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1 February 2007

Marguerite Track

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Our walk today was another loop from Glen Esk carpark at Piha. Dan and I walked up via Home Track and Marguerite Track, then home via Lucy Cranwell, Kauri Grove, Connect and Kitekite. We weren't hurrying - I was carrying a 19kg pack - and our total time for the trip was 9 hours, including a bit over an hour for lunch.

If you plot the track on a map, the length is about 1.6 km. The ARC notes presumably allow for twists and turns of which there are many, and give it as 2.4km. This section of the track took us 2 hr 20 min against an official estimated time of 1 hr 30 min.

The Marguerite Track joins the Home Track to Kauri Grove Track and the Lucy Cranwell Track. It's a strenuous track. I might even say a densely experiential (!) track, and quite beautiful in the vegetation and scenery it has to offer, but demanding my close attention. Had I been by myself there were a couple of places I might have jibbed at, but I managed them with Dan's assistance.

Recommendation: Do not attempt this one by yourself without some experience under your belt and a reasonable degree of agility and fitness. Nobody has been along this one with planks and nails to make steps or bridges or shore up the track. But if you want a beautiful track, you have a readymade reason for getting fitter and more agile.

I often wonder at the origins of track names. If you're reading this and have some information about Marguerite I'd love you to contact me.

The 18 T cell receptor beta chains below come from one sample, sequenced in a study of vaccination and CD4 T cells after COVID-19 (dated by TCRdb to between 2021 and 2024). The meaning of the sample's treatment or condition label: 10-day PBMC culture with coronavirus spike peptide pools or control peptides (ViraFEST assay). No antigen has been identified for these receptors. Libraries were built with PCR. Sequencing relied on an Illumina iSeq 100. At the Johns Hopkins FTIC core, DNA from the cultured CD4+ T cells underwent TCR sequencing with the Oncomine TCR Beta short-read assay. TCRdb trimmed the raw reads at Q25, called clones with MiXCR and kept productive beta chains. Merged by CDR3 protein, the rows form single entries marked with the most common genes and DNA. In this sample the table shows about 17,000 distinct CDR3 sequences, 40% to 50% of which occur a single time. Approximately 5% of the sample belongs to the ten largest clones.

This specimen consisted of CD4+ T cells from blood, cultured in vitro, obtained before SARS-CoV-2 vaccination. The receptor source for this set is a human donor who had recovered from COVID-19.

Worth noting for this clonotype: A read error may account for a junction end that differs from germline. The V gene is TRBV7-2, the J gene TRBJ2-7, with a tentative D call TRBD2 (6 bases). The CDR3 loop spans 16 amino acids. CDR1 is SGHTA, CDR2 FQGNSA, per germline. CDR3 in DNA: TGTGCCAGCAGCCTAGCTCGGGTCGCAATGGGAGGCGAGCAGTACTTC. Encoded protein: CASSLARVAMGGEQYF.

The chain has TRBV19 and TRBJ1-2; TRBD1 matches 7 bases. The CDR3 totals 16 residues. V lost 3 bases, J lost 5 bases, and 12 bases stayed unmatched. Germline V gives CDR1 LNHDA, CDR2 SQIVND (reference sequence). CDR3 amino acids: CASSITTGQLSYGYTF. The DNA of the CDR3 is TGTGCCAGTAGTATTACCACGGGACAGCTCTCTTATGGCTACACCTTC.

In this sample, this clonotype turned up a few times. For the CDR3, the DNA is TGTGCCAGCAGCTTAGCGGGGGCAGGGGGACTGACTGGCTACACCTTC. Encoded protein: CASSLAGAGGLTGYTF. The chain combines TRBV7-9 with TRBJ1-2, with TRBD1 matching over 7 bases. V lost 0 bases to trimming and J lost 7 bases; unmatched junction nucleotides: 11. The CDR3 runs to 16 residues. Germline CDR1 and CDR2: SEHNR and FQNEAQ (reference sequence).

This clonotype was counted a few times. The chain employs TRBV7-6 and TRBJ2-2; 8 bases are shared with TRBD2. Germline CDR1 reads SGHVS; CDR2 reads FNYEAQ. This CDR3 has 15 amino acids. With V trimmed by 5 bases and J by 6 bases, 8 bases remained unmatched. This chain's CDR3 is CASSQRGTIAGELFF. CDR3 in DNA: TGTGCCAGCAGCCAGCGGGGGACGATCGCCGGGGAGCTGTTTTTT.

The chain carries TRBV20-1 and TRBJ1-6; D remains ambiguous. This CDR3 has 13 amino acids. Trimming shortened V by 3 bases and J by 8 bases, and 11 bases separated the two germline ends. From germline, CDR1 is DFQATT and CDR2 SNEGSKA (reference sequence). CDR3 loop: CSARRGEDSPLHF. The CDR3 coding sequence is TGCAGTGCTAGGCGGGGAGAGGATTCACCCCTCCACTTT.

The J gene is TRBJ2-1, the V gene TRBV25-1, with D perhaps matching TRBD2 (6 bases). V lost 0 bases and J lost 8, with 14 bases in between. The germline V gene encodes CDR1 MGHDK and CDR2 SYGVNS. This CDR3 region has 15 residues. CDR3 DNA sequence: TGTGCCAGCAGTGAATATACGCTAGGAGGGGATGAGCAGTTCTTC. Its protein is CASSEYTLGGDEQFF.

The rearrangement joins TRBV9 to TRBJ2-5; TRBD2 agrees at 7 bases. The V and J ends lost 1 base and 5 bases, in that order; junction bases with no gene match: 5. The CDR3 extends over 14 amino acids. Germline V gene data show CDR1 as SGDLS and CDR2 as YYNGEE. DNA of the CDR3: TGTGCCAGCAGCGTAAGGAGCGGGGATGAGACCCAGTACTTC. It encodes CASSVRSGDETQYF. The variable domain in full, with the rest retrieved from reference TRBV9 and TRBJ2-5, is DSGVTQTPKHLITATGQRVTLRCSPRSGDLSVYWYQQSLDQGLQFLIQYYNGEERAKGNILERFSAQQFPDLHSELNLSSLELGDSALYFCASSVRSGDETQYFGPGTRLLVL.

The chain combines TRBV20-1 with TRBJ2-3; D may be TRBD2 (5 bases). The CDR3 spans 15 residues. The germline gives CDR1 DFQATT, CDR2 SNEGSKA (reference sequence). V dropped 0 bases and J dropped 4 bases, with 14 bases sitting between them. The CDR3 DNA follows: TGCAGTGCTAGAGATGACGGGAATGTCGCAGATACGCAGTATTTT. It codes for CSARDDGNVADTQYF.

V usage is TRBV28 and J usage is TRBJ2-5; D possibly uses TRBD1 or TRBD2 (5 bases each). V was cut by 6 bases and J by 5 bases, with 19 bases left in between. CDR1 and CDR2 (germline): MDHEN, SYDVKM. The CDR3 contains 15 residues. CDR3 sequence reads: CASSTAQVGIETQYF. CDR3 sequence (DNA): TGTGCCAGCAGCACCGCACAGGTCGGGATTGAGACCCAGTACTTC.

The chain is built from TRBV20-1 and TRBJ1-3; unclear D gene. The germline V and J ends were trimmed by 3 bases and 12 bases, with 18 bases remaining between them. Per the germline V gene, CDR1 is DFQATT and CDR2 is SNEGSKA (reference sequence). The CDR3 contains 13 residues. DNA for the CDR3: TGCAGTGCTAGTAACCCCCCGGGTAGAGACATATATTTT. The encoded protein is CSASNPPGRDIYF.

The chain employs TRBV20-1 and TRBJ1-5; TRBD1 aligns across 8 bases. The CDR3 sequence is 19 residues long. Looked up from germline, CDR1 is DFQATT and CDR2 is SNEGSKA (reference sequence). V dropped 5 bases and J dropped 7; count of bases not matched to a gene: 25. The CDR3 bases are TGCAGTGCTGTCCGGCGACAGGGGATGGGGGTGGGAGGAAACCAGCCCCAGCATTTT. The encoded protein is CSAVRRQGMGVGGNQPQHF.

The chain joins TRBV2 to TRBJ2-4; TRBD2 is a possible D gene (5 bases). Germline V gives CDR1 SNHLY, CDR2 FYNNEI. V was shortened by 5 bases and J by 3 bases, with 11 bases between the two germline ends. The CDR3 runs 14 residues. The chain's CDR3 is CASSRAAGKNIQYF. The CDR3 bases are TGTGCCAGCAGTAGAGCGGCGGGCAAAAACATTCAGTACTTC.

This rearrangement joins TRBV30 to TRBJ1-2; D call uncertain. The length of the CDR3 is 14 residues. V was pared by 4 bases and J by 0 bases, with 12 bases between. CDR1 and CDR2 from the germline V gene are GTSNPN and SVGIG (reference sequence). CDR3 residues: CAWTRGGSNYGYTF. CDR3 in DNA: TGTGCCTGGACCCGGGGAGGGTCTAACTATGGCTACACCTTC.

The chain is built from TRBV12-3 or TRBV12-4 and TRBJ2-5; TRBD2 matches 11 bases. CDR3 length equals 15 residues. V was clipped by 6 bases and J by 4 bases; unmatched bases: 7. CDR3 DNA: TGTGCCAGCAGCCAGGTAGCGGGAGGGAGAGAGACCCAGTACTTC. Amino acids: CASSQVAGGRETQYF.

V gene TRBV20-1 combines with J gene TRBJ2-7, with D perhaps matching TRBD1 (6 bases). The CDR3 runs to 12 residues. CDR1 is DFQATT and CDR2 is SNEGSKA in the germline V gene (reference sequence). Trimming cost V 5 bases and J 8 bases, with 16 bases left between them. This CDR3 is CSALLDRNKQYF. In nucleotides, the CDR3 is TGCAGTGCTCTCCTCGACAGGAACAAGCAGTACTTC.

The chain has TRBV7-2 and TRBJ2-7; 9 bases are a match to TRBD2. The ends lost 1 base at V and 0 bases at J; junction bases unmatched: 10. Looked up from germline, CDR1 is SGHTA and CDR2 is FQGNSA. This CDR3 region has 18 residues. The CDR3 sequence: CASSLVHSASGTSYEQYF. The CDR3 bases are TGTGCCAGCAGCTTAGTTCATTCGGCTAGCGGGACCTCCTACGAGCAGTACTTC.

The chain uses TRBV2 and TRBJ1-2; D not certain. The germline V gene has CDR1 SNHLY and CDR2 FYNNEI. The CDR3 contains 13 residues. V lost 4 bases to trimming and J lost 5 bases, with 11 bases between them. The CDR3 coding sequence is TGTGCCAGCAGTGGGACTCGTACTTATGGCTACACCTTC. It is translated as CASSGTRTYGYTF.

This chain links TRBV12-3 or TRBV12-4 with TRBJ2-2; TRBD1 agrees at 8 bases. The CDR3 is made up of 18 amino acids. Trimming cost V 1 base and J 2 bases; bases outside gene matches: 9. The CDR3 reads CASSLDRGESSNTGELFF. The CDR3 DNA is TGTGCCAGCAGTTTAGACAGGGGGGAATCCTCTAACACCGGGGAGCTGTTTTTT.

The Home Track was a long uphill slog on an OK path with occasional easier bits. On Marguerite I'd have to say that I was simply not conscious of whether we were going uphill or down, it changed so often, and was never one way or the other long enough to characterise the track.

We started about 1:15 after a leisurely lunch. My first impression is of the lushness of the track.

The track initially is narrowish but with lots of light

My attention is caught by what looks like a Carmichaelia on the side of the path. Following a recent signal victory for the clumpers, it's almost certainly C. australis, but it seems altogether much softer and lusher and grassier than other specimens I have spotted on my way up the hill.

This is one track that will give your ankles a good workout - it's a boots track, not for walking sandals. Lots of stepping up and down and over, lots of tree roots to negotiate. And another one in the "nature's nudes" series.....

My best guess at the next one is that it is a kiwikiwi, or Creek Fern, (Blechnum fluviatile).

Much of the track sits into the side of some pretty steep hill country, almost like sheep tracks along the side of a ridge and not much wider.

Off to the side of the track is a big old tawa, its leaves catching the light and recalling the huge one that sits over the creek at the base of the Fairy Falls. I know it's daylight, but rippling is the word that keeps surfacing to describe what happens to light that reaches this tree.

With the ground falling away as fast as it is, we are often just a metre or two from the top of a tree that would normally be some distance above us. Here's a nikau.

Once again, off to the side a juvenile lancewood (horoeka, Pseudopanax crassifolium) is silhouetted against a background of tawa and punga.

Where the slope eases off a little, the path becomes wider, but still muddy and uneven for the most part.

Alice is interested in something wafting up to her from this small streamlet. Dan reckons there are kiwi in the bush up here, so I haul her in a little, distract her attention with a dried liver treat and we continue.

And speaking of small streamlets, they can get quite big enough at times to carve out considerable gullies, and make large gentlemen hug the inside of the path.



27 species of Carmichaelia were determined to be variants of C. australis determined by climate and soil, and hence to be resumed under C. australis. It was acknowledged that Carmichaelia australis was a species in transition.


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